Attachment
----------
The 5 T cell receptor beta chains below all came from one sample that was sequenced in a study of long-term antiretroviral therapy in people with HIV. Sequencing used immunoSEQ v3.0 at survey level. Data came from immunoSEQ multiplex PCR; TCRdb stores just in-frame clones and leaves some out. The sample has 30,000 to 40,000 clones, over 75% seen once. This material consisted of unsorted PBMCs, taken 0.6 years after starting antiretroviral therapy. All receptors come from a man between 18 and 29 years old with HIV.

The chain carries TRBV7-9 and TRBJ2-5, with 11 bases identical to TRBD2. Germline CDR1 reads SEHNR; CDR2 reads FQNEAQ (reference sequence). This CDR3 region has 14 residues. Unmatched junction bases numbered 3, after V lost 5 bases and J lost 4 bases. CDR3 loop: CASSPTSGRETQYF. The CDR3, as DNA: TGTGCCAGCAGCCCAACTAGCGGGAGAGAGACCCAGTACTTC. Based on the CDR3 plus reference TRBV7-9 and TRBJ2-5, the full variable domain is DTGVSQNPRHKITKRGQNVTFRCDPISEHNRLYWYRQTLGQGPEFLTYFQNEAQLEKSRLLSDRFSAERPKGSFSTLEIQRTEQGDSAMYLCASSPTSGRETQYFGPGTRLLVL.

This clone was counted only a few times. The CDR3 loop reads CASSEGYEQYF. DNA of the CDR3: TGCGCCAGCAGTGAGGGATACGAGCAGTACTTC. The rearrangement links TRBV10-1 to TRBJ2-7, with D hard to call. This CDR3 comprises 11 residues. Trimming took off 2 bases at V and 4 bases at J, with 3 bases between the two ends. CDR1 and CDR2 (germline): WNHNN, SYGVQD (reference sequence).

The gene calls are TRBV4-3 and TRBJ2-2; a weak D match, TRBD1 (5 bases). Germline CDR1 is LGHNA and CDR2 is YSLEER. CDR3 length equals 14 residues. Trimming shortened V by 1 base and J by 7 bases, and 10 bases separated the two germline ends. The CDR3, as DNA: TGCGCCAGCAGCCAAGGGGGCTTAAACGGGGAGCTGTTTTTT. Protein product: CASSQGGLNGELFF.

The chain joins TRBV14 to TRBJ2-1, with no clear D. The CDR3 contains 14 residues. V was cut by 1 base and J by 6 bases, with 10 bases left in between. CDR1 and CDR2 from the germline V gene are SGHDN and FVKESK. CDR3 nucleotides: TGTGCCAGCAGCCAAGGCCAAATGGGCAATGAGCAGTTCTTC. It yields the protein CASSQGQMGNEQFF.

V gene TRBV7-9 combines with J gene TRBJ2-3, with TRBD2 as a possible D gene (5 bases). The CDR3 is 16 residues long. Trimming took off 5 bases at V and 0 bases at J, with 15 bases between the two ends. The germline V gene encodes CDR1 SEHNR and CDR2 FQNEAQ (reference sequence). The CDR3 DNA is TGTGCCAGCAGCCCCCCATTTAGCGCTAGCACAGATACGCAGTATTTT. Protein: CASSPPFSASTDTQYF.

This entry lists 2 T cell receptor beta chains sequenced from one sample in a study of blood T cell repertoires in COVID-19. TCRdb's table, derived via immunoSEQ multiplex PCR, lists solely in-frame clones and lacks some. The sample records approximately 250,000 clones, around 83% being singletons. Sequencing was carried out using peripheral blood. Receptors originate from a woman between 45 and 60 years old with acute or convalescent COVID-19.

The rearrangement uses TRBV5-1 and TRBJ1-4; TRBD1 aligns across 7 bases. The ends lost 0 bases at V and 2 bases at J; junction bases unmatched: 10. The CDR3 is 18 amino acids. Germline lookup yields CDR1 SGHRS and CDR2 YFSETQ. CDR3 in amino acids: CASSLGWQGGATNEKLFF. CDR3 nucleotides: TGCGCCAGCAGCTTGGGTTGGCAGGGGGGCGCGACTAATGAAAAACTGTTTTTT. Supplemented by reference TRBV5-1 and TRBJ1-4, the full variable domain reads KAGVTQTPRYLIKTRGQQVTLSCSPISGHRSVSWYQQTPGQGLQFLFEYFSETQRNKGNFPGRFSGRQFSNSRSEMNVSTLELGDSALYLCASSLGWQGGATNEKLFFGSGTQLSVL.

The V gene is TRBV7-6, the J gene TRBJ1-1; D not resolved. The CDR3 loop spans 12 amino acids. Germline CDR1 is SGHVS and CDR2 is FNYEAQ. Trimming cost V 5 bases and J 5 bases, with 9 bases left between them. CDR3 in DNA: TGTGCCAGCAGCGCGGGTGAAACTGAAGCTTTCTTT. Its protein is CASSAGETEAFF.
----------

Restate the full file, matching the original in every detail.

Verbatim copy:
The 5 T cell receptor beta chains below all came from one sample that was sequenced in a study of long-term antiretroviral therapy in people with HIV. Sequencing used immunoSEQ v3.0 at survey level. Data came from immunoSEQ multiplex PCR; TCRdb stores just in-frame clones and leaves some out. The sample has 30,000 to 40,000 clones, over 75% seen once. This material consisted of unsorted PBMCs, taken 0.6 years after starting antiretroviral therapy. All receptors come from a man between 18 and 29 years old with HIV.

The chain carries TRBV7-9 and TRBJ2-5, with 11 bases identical to TRBD2. Germline CDR1 reads SEHNR; CDR2 reads FQNEAQ (reference sequence). This CDR3 region has 14 residues. Unmatched junction bases numbered 3, after V lost 5 bases and J lost 4 bases. CDR3 loop: CASSPTSGRETQYF. The CDR3, as DNA: TGTGCCAGCAGCCCAACTAGCGGGAGAGAGACCCAGTACTTC. Based on the CDR3 plus reference TRBV7-9 and TRBJ2-5, the full variable domain is DTGVSQNPRHKITKRGQNVTFRCDPISEHNRLYWYRQTLGQGPEFLTYFQNEAQLEKSRLLSDRFSAERPKGSFSTLEIQRTEQGDSAMYLCASSPTSGRETQYFGPGTRLLVL.

This clone was counted only a few times. The CDR3 loop reads CASSEGYEQYF. DNA of the CDR3: TGCGCCAGCAGTGAGGGATACGAGCAGTACTTC. The rearrangement links TRBV10-1 to TRBJ2-7, with D hard to call. This CDR3 comprises 11 residues. Trimming took off 2 bases at V and 4 bases at J, with 3 bases between the two ends. CDR1 and CDR2 (germline): WNHNN, SYGVQD (reference sequence).

The gene calls are TRBV4-3 and TRBJ2-2; a weak D match, TRBD1 (5 bases). Germline CDR1 is LGHNA and CDR2 is YSLEER. CDR3 length equals 14 residues. Trimming shortened V by 1 base and J by 7 bases, and 10 bases separated the two germline ends. The CDR3, as DNA: TGCGCCAGCAGCCAAGGGGGCTTAAACGGGGAGCTGTTTTTT. Protein product: CASSQGGLNGELFF.

The chain joins TRBV14 to TRBJ2-1, with no clear D. The CDR3 contains 14 residues. V was cut by 1 base and J by 6 bases, with 10 bases left in between. CDR1 and CDR2 from the germline V gene are SGHDN and FVKESK. CDR3 nucleotides: TGTGCCAGCAGCCAAGGCCAAATGGGCAATGAGCAGTTCTTC. It yields the protein CASSQGQMGNEQFF.

V gene TRBV7-9 combines with J gene TRBJ2-3, with TRBD2 as a possible D gene (5 bases). The CDR3 is 16 residues long. Trimming took off 5 bases at V and 0 bases at J, with 15 bases between the two ends. The germline V gene encodes CDR1 SEHNR and CDR2 FQNEAQ (reference sequence). The CDR3 DNA is TGTGCCAGCAGCCCCCCATTTAGCGCTAGCACAGATACGCAGTATTTT. Protein: CASSPPFSASTDTQYF.

This entry lists 2 T cell receptor beta chains sequenced from one sample in a study of blood T cell repertoires in COVID-19. TCRdb's table, derived via immunoSEQ multiplex PCR, lists solely in-frame clones and lacks some. The sample records approximately 250,000 clones, around 83% being singletons. Sequencing was carried out using peripheral blood. Receptors originate from a woman between 45 and 60 years old with acute or convalescent COVID-19.

The rearrangement uses TRBV5-1 and TRBJ1-4; TRBD1 aligns across 7 bases. The ends lost 0 bases at V and 2 bases at J; junction bases unmatched: 10. The CDR3 is 18 amino acids. Germline lookup yields CDR1 SGHRS and CDR2 YFSETQ. CDR3 in amino acids: CASSLGWQGGATNEKLFF. CDR3 nucleotides: TGCGCCAGCAGCTTGGGTTGGCAGGGGGGCGCGACTAATGAAAAACTGTTTTTT. Supplemented by reference TRBV5-1 and TRBJ1-4, the full variable domain reads KAGVTQTPRYLIKTRGQQVTLSCSPISGHRSVSWYQQTPGQGLQFLFEYFSETQRNKGNFPGRFSGRQFSNSRSEMNVSTLELGDSALYLCASSLGWQGGATNEKLFFGSGTQLSVL.

The V gene is TRBV7-6, the J gene TRBJ1-1; D not resolved. The CDR3 loop spans 12 amino acids. Germline CDR1 is SGHVS and CDR2 is FNYEAQ. Trimming cost V 5 bases and J 5 bases, with 9 bases left between them. CDR3 in DNA: TGTGCCAGCAGCGCGGGTGAAACTGAAGCTTTCTTT. Its protein is CASSAGETEAFF.